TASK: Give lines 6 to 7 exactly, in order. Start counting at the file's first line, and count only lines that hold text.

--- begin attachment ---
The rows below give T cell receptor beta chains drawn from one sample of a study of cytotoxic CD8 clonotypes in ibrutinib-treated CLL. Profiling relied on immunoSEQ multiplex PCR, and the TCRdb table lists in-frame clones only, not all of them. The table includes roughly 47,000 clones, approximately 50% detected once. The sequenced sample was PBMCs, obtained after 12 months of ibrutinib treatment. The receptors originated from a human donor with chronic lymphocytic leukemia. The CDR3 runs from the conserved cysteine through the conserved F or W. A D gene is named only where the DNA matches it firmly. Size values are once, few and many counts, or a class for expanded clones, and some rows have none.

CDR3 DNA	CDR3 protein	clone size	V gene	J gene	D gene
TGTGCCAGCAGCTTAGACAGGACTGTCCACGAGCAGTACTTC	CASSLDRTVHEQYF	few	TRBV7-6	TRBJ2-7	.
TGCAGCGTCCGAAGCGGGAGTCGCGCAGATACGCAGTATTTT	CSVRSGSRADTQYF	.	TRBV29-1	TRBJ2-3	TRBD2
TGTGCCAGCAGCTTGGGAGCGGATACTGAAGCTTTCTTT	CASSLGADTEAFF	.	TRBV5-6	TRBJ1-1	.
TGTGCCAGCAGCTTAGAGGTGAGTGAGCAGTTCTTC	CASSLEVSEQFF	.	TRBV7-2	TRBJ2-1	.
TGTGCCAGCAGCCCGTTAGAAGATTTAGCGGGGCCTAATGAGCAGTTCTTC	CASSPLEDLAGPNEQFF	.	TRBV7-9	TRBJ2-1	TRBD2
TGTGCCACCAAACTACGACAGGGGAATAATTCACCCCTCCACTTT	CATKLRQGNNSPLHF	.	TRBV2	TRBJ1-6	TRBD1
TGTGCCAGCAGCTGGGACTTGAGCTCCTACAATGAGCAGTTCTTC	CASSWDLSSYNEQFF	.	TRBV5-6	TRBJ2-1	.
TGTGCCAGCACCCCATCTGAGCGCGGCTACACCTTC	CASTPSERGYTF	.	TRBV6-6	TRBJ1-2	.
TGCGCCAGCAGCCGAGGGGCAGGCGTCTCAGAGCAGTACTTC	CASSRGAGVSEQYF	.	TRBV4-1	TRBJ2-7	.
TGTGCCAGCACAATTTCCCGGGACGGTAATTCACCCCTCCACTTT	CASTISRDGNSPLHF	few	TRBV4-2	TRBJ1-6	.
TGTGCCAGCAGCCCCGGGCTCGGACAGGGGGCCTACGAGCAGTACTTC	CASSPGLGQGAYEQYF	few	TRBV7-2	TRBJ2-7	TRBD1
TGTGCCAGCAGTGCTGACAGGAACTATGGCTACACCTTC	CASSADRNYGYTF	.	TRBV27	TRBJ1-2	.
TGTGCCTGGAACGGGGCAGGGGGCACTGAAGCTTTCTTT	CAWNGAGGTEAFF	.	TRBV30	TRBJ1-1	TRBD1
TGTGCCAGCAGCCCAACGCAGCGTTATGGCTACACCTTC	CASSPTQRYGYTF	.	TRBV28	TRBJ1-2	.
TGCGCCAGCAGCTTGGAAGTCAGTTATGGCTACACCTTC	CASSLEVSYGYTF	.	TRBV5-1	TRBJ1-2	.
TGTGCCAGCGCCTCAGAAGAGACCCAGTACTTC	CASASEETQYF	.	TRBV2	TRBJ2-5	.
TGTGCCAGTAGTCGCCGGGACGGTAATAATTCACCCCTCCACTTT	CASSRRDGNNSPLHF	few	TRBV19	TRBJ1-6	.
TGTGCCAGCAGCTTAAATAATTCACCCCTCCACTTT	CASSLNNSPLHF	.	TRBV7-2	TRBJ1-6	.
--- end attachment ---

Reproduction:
TGTGCCAGCAGCTTAGAGGTGAGTGAGCAGTTCTTC	CASSLEVSEQFF	.	TRBV7-2	TRBJ2-1	.
TGTGCCAGCAGCCCGTTAGAAGATTTAGCGGGGCCTAATGAGCAGTTCTTC	CASSPLEDLAGPNEQFF	.	TRBV7-9	TRBJ2-1	TRBD2